Since testing modules for GRUB by compile/reboot/test/boot/… is time consuming, frustrating – simply not very efficient, there was an utility shipped with the sources called grub-emu that (like the name states) emulates the grub console. But: it was/is not a perfect emulation (stm), no modules are loaded/loadable so every module must be hand-coded-added to the built and… it does not build (like descibed here).
The playground – world:
And thats is okay cause there is another great tool: grub_mkrescue – an image builder that creates floppy/cdrom-images with… grub on it. (and it supports the preloading of modules) Sample:
Gives a GRUB inside qemu with hello.mod already loaded. Fine. Put the lines into the Makefile of the module currently developed (maybe as run-target) and testing becomes a lot easier…
The playground – garden:
Assume you have checked out the (latest) sources of grub2, and now you stay into the source-dir grub-1.98. Your new module (for the firsttime a copy/paste/change of hello/hello.c) goes to grub-1.98/simplemod.
Building a module could be done two ways: the slower one by adding a probate entry in conf/common.mk (simple copy/paste an entry for a given module like hello) – results in building everything again, and again when calling make clean/make… or the good, fast and due to the handcrafted standalone-Makefile ugly one.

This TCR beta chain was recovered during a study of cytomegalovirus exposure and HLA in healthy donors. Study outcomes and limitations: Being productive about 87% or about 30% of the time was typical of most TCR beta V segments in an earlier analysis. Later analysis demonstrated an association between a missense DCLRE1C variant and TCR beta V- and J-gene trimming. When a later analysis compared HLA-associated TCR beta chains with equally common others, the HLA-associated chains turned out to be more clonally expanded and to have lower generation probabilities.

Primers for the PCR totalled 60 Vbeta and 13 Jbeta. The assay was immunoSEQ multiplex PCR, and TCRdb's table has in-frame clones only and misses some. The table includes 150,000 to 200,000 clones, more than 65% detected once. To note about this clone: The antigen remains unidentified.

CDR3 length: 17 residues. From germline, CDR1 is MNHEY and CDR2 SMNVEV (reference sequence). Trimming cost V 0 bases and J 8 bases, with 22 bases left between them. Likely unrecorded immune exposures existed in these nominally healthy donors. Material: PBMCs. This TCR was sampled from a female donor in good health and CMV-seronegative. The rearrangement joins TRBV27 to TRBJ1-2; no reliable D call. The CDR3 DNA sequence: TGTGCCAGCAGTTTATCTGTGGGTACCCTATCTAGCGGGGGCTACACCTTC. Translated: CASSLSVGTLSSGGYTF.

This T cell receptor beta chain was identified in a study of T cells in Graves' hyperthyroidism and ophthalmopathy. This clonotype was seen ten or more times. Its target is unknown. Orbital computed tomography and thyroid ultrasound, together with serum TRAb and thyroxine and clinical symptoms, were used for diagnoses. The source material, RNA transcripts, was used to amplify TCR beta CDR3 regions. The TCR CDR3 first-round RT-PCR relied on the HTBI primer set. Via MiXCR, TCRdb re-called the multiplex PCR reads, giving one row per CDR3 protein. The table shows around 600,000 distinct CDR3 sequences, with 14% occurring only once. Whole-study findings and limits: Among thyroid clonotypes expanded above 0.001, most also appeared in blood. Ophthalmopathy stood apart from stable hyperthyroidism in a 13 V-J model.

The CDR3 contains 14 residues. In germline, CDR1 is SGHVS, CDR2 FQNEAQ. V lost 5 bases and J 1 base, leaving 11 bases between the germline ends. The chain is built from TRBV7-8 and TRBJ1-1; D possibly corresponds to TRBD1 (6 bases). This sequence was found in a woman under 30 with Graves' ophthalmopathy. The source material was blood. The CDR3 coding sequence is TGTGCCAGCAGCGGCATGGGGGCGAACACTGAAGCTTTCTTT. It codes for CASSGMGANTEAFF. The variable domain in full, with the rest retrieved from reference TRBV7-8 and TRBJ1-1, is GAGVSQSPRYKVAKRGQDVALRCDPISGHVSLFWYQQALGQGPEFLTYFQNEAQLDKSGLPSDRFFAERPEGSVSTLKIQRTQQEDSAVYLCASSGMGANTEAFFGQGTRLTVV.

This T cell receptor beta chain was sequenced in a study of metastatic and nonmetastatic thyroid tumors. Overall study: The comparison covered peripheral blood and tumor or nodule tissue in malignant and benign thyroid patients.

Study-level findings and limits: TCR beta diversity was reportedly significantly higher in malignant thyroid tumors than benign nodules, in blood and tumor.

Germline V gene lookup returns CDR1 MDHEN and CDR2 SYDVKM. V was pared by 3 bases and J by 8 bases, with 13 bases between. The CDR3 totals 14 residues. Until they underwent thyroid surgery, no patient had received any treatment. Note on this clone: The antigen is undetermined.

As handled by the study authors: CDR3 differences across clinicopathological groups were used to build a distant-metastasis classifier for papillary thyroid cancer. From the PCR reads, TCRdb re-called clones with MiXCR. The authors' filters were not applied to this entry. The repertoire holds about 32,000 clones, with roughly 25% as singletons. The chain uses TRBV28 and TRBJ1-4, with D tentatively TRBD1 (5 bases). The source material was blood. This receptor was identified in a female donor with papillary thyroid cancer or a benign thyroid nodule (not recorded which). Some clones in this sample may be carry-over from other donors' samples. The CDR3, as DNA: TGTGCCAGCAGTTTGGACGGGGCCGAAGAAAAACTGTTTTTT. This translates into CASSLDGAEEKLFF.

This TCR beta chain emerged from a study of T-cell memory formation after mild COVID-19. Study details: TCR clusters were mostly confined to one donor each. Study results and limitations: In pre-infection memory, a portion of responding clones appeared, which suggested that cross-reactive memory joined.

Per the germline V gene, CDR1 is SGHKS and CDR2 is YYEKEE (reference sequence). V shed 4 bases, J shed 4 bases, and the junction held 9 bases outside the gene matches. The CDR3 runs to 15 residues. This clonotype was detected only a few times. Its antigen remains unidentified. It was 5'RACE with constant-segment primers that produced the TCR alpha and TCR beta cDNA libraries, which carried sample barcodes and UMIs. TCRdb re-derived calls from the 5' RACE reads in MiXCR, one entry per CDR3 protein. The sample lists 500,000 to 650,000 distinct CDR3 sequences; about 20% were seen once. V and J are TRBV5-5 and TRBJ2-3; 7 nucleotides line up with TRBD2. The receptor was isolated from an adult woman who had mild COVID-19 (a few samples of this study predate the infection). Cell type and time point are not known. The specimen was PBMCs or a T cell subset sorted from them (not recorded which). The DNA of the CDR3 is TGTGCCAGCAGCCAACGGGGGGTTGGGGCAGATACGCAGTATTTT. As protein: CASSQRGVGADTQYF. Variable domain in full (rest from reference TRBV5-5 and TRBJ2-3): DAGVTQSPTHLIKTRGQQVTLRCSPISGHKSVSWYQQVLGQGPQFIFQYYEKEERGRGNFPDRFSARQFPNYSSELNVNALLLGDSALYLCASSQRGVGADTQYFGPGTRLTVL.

No more filling phrases… here is the makefile (to be placed in grub-1.98/simplemod/Makefile):
Okay, on the first time you must create the surrounding grub2-ecosystem (grub-1.98/configure;make;make install). But after that you only need to compile your new module. That is efficient.
Forced by a project@work I had to install GRUB2 in Fedora 14. Here is a simple description of what I have done to got it running:
1. install the new „grand unified bootloader package“ by
Attention: at this time, Fedora uses multislot – GRUB Legacy (0.9x) and GRUB2 could be installed parallel.
2. edit/create the new /boot/grub2/grub.cfg
2.1 My old /boot/grub/grub.conf looks like:
In the snipped above you could see that GRUB2 is allready inserted into the grub.conf of your old GRUB. You could use it for boot into the GRUB command-line.
2.2. create a new grub.cfg
Important: in GRUB Legacy (the old GRUB) the partition-numbering starts with 0. In GRUB2 the numbering starts with 1. So hd0,0 from above becomes hd0,1 eg.
Check/note on witch device/partition your /boot and root is located and witch UUID it has assigned (mount gives you the device /dev/sd…, blkid the associated UUID), sample:
3. Now run
The output is placed into /boot/grub2/grub.cfg.new – do a cat on it and compare the UUID for /boot and root with the ones from above (and maybe compare against your old grub.conf) … and yes, hd0,0 is now hd0,1 .
4. The final step: install the new GRUB on the disc…
First only test that everything is fine… (without writing to MBR assuming the target drive is /dev/sda):
Now lets use the real bullet:
And it works. For me. Now.
GRUB2 offers 1000nds new possibilities (ohh, it has a LUA-shell, there is module-support, submenus, theming, …)
For learning: boot the core.img, load kernel and ramdisk by hand. boot. check console commads ls & cat.
Have a look at:
…compensate the digital dementia by writing things down.